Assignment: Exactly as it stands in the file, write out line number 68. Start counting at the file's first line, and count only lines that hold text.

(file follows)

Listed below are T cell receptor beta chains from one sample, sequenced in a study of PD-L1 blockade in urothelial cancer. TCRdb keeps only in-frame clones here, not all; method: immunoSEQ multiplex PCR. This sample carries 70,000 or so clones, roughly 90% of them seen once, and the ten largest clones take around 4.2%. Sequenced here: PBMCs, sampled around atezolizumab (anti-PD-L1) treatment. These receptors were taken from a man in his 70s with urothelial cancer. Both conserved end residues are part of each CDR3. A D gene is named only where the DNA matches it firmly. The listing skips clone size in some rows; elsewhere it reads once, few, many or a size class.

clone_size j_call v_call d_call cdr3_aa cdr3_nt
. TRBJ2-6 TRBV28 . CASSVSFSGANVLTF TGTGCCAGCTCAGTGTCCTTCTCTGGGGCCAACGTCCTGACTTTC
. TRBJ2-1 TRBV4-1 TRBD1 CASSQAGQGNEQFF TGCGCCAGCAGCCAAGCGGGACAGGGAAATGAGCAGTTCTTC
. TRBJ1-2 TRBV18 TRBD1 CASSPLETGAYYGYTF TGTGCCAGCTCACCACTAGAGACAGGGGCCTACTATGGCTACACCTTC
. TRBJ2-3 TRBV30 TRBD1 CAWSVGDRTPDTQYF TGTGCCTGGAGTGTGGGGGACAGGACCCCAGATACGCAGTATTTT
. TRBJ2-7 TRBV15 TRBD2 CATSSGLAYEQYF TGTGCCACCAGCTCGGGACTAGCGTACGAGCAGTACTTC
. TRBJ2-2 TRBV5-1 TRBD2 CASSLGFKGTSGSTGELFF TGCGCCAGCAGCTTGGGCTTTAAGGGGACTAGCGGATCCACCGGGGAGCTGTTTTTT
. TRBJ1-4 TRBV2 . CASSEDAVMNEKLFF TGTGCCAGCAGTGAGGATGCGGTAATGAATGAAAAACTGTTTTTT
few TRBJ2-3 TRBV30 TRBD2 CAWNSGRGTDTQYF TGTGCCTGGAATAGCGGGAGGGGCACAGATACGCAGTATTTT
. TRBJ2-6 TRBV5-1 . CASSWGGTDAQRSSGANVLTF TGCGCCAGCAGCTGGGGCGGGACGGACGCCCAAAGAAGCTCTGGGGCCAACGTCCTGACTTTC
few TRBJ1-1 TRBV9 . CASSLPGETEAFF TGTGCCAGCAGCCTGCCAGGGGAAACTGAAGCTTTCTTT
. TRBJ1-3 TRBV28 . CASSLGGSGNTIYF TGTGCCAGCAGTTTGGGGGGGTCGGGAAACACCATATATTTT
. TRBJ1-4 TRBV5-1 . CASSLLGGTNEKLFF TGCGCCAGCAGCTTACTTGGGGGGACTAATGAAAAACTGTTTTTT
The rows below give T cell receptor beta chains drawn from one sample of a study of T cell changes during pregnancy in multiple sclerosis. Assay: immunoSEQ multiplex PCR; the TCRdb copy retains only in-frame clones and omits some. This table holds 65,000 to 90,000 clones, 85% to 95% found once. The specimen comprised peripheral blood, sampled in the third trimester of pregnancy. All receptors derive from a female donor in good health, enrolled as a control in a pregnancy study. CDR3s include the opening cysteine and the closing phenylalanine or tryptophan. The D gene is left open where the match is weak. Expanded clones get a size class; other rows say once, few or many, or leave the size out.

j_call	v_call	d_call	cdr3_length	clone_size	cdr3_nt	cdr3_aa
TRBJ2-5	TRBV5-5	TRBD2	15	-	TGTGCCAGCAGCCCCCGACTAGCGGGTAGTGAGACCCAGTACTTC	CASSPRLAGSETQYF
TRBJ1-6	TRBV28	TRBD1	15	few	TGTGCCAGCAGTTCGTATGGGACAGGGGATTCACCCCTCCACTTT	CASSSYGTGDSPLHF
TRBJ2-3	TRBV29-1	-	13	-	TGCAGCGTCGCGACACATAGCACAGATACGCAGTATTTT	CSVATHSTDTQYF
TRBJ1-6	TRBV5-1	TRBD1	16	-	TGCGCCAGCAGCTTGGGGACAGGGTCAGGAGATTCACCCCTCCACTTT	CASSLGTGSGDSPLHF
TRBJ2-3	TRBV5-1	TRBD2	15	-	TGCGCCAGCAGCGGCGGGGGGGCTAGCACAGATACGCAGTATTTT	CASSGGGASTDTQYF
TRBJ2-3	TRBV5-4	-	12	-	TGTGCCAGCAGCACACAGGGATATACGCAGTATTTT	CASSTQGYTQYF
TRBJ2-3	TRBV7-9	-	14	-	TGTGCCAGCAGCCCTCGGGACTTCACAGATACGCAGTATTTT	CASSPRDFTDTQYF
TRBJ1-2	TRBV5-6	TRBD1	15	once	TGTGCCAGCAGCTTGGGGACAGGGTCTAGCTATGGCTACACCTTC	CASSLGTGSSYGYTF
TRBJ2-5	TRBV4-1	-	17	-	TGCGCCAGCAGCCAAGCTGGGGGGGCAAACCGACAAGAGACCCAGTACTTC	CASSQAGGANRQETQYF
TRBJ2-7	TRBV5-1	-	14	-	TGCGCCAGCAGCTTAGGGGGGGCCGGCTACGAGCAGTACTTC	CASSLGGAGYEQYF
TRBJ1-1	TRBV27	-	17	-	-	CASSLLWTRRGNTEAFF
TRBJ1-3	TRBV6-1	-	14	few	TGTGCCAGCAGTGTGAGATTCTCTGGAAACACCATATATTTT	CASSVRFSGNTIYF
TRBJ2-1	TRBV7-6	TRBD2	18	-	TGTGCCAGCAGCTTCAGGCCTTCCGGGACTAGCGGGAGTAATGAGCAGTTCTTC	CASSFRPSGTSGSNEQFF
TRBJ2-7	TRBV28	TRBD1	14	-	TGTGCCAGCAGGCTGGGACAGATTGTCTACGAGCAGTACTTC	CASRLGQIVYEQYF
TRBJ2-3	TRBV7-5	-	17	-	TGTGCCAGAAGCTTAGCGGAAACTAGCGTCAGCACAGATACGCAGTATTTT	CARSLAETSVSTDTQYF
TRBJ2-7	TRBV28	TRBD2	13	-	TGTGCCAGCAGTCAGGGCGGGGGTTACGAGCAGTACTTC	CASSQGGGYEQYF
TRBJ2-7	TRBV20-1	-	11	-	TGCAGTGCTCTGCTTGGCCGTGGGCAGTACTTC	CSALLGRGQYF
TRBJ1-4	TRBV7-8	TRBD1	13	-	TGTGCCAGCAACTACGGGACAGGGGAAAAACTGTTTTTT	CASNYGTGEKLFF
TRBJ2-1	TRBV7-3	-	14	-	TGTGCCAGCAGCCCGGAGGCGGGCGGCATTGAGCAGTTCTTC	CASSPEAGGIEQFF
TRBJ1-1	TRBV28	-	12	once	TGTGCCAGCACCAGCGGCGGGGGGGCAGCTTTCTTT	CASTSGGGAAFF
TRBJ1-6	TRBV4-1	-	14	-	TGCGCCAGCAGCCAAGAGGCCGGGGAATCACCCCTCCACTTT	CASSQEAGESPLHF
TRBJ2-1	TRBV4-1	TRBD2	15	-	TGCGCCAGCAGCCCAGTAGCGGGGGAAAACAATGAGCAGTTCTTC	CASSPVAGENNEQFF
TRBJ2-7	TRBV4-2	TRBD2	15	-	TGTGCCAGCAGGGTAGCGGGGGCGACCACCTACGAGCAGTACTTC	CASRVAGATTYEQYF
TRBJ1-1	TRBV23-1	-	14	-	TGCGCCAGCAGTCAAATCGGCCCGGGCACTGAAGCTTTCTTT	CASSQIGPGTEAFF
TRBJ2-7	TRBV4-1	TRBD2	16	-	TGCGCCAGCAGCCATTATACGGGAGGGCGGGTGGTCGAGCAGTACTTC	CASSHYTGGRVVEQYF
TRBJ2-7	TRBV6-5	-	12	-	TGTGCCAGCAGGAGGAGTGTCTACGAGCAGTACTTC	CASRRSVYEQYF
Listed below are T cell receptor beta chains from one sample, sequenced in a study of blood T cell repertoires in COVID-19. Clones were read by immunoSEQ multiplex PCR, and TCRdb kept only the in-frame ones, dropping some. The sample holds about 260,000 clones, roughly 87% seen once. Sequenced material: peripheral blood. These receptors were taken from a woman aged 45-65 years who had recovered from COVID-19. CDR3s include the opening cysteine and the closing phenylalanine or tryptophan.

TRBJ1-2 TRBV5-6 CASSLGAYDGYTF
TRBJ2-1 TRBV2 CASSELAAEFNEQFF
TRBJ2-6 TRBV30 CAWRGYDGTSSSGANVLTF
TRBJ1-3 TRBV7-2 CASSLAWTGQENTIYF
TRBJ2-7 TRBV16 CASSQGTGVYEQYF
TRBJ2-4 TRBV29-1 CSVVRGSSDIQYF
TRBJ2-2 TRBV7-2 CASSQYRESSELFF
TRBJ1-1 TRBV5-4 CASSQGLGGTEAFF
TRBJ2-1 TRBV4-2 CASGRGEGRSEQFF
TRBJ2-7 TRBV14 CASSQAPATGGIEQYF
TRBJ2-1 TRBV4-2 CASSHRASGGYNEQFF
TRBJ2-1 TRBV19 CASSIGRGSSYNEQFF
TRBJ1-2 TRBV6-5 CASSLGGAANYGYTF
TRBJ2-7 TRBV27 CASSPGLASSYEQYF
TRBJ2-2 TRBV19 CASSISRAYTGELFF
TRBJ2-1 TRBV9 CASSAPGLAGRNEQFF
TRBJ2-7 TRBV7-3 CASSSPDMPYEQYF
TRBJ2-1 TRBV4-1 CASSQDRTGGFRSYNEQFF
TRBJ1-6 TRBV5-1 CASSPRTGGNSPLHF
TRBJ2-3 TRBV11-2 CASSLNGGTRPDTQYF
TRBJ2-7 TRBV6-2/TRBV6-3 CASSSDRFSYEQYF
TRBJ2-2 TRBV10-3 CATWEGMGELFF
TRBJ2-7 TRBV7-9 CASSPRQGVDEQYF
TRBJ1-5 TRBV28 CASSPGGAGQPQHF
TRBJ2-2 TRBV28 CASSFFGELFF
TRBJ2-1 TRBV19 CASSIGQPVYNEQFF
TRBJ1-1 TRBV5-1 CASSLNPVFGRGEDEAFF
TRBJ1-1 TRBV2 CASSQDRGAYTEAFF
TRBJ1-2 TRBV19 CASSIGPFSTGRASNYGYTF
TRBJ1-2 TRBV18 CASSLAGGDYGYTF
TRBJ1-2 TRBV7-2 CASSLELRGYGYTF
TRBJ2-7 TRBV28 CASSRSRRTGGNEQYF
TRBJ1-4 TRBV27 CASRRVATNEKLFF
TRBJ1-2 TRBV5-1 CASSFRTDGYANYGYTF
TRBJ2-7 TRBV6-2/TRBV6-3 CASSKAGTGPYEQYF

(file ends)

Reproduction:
TRBJ2-2 TRBV28 CASSFFGELFF